Catherine’s choice in the 1820s to build her House of Mercy in a fashionable area of Dublin was a conscious decision to make the poor visible.
This is still at the heart of Mercy: standing in solidarity with the needy, empowering people in order to restore their dignity rather than simply giving charity and creating dependency. For Catherine, as for Sisters of Mercy today, this meant being in relationship with others, ‘enfleshing’ mercy, as well as recognising our own poverty. ‘Give a person a fish and you feed him for a day; give him a rod and he will feed himself for life’ is a modern saying that captures Catherine’s approach. She herself had known both wealth and poverty. She was a pragmatist and knew that “the poor need help today, not next week.” But as well as practical schemes, she was interested in the whole person, listening patiently to their stories, “ever ready to praise, to encourage, to stimulate, slow to censure and still more slow to condemn.” In some ways she was ahead of her time in showing such empathy and non-judgemental acceptance, for this was a time when charity could sometimes emphasise the social divide rather than bring people closer together.
Working alongside families was at the heart of this interest of Catherine in the whole person. Mercy Sisters continue to recognise the importance of the family and how crucial the foundation years are to a child’s early development. Parents need and deserve support in providing a nurturing environment. Mercy has tried to help in various ways over the years with hospitality, holiday opportunities, respite care, education and training, as well as Catherine’s ‘listening ear’.
St Anne’s Convent in Newcastle has for many years run a respite unit for children and young adults with severe disabilities in order to give a much-needed break to pressurised parents and they also offer a weekly social club for the youngsters.
It was a Newcastle couple, Tommy and Monica, who also pioneered the first group of Young Mercy Associates. There are now other groups of young people who meet together for fun and prayer, learning ways of making ‘Mercy the business of our lives’. It has been another way in which Mercy has endeavoured to support families in developing their children as whole people, with spiritual and moral as well as physical and intellectual needs.
In 1997 Sisters of Mercy were invited by St Theresa’s charity to open a Family Centre in Peterborough with funding from the Single Regeneration budget. The centre has extended a welcome to young families, often single teenage parents, where they and their pre-school children can find companionship, play opportunities, practical help and a warm lunch. They can access parenting and relationship courses, skills programmes such as computer training, financial guidance and counselling support. The centre also offers affordable baby and children’s clothing, equipment and furniture to client families.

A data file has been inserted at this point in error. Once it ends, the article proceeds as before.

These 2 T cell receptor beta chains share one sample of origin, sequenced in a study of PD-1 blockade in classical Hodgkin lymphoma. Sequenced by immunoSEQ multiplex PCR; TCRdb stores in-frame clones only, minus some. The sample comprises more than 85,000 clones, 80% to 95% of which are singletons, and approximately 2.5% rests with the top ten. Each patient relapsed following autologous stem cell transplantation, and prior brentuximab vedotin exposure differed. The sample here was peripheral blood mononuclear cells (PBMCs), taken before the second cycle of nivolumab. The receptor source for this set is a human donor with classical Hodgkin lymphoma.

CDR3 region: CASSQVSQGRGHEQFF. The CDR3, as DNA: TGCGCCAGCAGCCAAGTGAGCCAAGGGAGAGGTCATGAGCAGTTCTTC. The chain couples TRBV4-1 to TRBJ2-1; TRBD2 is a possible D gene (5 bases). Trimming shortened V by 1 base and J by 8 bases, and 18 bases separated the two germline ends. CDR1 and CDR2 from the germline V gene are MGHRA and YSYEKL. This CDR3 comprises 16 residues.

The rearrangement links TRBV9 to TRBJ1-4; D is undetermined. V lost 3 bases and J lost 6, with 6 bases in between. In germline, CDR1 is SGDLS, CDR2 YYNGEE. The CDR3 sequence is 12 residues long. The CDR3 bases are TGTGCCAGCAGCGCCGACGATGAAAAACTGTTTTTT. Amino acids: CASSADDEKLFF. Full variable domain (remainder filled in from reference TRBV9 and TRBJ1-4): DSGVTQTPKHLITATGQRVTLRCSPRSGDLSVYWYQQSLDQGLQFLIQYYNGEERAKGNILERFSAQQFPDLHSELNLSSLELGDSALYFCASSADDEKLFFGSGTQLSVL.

The emphasis is always on identifying and drawing out people’s own strengths, building confidence and self-belief and, in particular, offering second chances. Management at the centre has recently been handed over to an experienced lay administrator who is a Mercy Associate. Sisters continue to support the work and to take an active interest. One Sister provides weekly music play therapy for toddlers and their mums.
The Bridlington Mercy Sisters offered holiday accommodation for several years to groups from the Family Centre in Peterborough. Their hostel has now been made available to Surestart so that local families can access the support they need. The Mercy Community in Hornsea continues to offer breaks at reduced rates to families who could not otherwise afford the experience of a seaside holiday.
The Convent of Mercy in Alnwick has also been creative in the use of its resources in furthering the work of Mercy. Finding its premises too large for the present needs of its Sisters, it has leased a substantial part of its buildings for a special National Health Service project. The premises have been carefully renovated and adapted for a mental health team to work with children with challenging behaviour. The Community continues to be a praying presence in this important work of supporting local families.
These are just a few examples of ways in which Mercy has in recent years tried to continue Catherine’s ‘no-frills’ practical response to need.
We remember always that this work of helping people to build and re-build their lives is God’s work, not ours, for his glory, not ours, and that the success of anything we do depends on his grace, not on any effort of our own, however well motivated. As St Paul wrote in his letter to the Ephesians, ‘This, then, is what I pray, kneeling before the Father from whom every fatherhood in heaven or earth takes its name. In the abundance of his glory may he, through his Spirit, enable you to grow firm in power with regard to your inner self, so that Christ may live in your hearts … Glory be to him whose power, working in us, can do infinitely more than we can ask or imagine; glory be to him from generation to generation…’